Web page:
"Neither the state treasurer nor the state auditor shall be eligible for re-election as his own immediate successor."
All executive branch offices were two year terms until the 1958 elections and if you can't be "an immediate successor", the other office with the same limitations is an appetizing alternative. In dancing terms, it's called a side-step.
A few Republicans did the side step effectively: Henry Mulnix was state treasurer four times and state auditor twice. Between 1951 and 1959, Earl Ewing was state treasurer twice and state auditor twice. But the prize goes to a Democrat, Homer F. Bedford.
Homer who? You probably have to be at least 45, unless you were a political child prodigy, to remember Homer Bedford who finally left office in January of 1967.
Homer Bedford was born March 16, 1880 in Balltown, MO. and came to Colorado in 1898. President Wilson appointed him postmaster of Platteville from 1914 until 1921. He served five terms (1922-32) as county assessor of Weld County, and then entered state politics.
Beginning in 1933, Homer Bedford was either state auditor or state treasurer until 1967, except for a two year term of 1943 to 1945. Bedford ran for governor in 1942, and was badly beaten by John Vivian, the Republican, losing 149,402 to 193,501.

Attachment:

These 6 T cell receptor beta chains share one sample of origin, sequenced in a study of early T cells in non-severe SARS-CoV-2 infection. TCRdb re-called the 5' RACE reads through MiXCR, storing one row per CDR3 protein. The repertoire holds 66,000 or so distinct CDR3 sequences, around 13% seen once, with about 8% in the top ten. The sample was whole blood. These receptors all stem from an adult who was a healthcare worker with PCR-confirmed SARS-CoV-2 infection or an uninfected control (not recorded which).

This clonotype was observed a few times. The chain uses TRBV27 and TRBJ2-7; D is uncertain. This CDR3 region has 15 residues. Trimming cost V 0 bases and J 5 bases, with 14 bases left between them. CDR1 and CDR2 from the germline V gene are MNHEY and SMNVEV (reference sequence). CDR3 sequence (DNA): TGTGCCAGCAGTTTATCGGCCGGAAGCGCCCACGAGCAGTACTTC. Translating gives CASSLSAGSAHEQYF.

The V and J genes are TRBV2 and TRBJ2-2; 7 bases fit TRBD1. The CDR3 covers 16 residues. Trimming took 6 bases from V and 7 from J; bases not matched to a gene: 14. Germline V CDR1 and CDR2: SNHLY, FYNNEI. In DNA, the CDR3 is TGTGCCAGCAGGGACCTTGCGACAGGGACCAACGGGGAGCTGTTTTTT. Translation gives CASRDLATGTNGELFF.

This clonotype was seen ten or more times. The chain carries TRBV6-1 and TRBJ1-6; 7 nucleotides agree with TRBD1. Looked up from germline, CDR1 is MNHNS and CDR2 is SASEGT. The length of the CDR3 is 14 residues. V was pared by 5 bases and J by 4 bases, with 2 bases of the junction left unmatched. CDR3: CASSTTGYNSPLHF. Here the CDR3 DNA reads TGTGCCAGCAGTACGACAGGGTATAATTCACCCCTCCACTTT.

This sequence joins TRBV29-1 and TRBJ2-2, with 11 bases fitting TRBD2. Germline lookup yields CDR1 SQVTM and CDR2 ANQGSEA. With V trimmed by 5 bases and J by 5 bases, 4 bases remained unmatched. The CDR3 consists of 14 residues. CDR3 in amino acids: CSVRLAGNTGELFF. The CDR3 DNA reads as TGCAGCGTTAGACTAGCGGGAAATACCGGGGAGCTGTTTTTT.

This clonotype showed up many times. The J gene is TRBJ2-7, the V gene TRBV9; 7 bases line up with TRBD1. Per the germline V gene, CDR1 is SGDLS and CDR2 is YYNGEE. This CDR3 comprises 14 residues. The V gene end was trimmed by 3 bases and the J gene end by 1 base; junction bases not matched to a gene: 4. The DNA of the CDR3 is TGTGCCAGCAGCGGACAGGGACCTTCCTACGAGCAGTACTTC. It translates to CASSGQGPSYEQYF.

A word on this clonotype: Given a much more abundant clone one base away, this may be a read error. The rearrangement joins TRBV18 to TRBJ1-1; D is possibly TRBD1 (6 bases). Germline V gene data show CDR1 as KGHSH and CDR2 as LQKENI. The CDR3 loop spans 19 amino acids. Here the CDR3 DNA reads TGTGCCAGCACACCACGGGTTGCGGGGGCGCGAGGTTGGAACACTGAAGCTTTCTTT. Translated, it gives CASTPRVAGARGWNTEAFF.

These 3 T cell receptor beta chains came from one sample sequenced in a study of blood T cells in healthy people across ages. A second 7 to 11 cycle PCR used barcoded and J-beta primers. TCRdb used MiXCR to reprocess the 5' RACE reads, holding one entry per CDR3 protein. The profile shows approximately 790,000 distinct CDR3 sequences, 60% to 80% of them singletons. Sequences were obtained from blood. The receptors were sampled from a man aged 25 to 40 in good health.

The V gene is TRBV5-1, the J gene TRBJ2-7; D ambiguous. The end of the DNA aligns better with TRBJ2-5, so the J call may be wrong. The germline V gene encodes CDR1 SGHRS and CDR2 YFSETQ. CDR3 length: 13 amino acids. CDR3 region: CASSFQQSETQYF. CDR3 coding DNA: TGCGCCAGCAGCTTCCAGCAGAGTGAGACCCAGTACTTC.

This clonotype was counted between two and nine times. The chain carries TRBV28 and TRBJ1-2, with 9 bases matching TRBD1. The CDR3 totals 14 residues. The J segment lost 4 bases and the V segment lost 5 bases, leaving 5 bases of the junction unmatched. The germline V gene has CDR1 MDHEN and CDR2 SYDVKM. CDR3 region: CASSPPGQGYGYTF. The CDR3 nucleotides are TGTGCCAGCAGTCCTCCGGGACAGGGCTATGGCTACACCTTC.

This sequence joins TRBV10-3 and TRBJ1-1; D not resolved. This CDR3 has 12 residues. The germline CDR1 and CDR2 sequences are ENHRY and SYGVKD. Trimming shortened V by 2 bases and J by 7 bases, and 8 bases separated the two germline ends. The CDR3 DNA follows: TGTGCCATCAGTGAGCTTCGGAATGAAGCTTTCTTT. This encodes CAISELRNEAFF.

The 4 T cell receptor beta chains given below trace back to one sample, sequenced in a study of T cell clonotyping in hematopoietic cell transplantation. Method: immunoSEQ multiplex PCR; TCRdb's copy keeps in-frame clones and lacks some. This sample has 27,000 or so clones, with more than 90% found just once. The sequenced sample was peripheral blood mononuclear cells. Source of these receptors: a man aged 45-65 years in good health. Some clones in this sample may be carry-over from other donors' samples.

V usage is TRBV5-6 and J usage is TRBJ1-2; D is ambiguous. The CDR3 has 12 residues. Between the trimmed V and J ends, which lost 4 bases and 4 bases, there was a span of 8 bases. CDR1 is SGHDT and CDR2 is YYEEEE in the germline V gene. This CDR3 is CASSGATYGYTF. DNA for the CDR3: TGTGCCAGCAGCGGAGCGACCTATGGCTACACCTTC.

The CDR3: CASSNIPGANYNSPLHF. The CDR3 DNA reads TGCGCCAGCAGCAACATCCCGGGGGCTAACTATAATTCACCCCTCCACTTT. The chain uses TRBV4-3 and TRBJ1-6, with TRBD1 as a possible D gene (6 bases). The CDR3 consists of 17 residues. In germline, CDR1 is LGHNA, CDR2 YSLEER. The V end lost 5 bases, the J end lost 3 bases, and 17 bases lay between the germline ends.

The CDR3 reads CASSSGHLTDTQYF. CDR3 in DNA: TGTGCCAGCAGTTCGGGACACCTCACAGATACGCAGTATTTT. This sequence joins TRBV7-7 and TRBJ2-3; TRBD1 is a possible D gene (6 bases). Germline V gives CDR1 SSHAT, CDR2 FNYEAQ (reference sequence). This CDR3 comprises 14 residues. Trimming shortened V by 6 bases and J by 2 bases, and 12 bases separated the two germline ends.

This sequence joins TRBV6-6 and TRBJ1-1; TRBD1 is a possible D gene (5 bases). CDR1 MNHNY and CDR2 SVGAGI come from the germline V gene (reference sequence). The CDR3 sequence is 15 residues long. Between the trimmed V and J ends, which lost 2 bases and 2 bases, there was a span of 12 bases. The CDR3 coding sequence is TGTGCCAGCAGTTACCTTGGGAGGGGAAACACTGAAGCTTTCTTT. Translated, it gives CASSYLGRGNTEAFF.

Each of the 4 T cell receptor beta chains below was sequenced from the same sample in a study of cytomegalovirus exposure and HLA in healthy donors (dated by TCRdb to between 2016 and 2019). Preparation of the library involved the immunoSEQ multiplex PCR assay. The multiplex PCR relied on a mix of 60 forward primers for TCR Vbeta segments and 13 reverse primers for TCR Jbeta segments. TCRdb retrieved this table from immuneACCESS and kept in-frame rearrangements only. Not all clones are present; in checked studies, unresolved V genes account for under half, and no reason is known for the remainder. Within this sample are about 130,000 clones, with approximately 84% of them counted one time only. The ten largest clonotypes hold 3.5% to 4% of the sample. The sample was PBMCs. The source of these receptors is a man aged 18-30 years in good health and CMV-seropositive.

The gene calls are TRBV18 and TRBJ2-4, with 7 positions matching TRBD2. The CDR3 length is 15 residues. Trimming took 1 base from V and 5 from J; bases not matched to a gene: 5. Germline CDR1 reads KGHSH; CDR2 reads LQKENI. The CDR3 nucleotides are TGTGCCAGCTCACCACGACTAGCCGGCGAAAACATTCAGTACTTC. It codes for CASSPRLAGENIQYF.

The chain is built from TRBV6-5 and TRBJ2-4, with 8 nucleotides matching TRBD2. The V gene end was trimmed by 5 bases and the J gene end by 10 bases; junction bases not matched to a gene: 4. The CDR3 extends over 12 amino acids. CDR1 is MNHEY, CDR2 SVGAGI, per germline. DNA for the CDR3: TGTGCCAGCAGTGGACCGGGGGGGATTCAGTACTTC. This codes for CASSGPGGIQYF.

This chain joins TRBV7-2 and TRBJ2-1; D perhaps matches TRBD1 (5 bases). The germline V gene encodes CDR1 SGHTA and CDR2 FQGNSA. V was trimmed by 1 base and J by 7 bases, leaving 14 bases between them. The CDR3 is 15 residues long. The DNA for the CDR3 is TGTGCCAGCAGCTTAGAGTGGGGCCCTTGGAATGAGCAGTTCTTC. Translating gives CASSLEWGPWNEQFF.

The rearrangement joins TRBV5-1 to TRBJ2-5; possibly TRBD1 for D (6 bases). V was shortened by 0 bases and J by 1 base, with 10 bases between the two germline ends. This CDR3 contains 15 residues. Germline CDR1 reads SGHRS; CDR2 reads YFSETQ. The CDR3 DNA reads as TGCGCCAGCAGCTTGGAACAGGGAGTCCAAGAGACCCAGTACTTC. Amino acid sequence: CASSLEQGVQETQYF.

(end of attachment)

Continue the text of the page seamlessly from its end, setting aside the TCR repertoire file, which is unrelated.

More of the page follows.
Homer displayed a mature sense of humor, telling reporters in defeat, "I thought I heard the call of the people, but it turned out to be six or seven of my friends." Homer ran again for state treasurer and won in 1945, opening a new routine of side stepping.
Starting with the 1958 election, executive branch offices changed to four year terms. After January, 1967, the state auditor became an appointed position under control of the state legislature.
Homer Bedford won statewide elections fourteen times; as state treasurer eight times and as state auditor six times. He served 32 years in office, more than anyone else has EVER served in the executive branch.
I do recall his last successful election. Bedford and other Democratic candidates came to a meeting hall in Denver in September or October of 1962. Bedford was a little slow in getting up onto the stage. He looked down on his audience and said "I'm Homer Bedford and I'm 82 years old, and I'm running for state treasurer." That was it, and then, with bowed legs, he slowly shuffled off the stage.
The year 1962 was not a good year for Democrats. Republicans swept the Colorado House and Senate. John Love was elected governor and Peter Dominick as U.S. Senator. Only two Democrats won in the executive branch: Bob Knous as lieutenant governor, and Homer Bedford as state treasurer.
Bedford left office in January, 1967, just a few months short of his 87th birthday. Having gone to the well once to often, he was badly defeated in the November, 1966 election for state treasurer by Republican Mrs. Virginia Blue.
In late January, 1968, Bedford slipped and fell on an icy sidewalk in front of his home (and according to the press story) while picking up his Sunday copy of the Rocky Mountain News. Bedford died at age 88, March 26, 1968 of a brain concussion caused by the fall.
Jerry Kopel writes a column for the Statesman based on 22 years past experience as a state legislator.
Copyright 2015 Jerry Kopel & David Kopel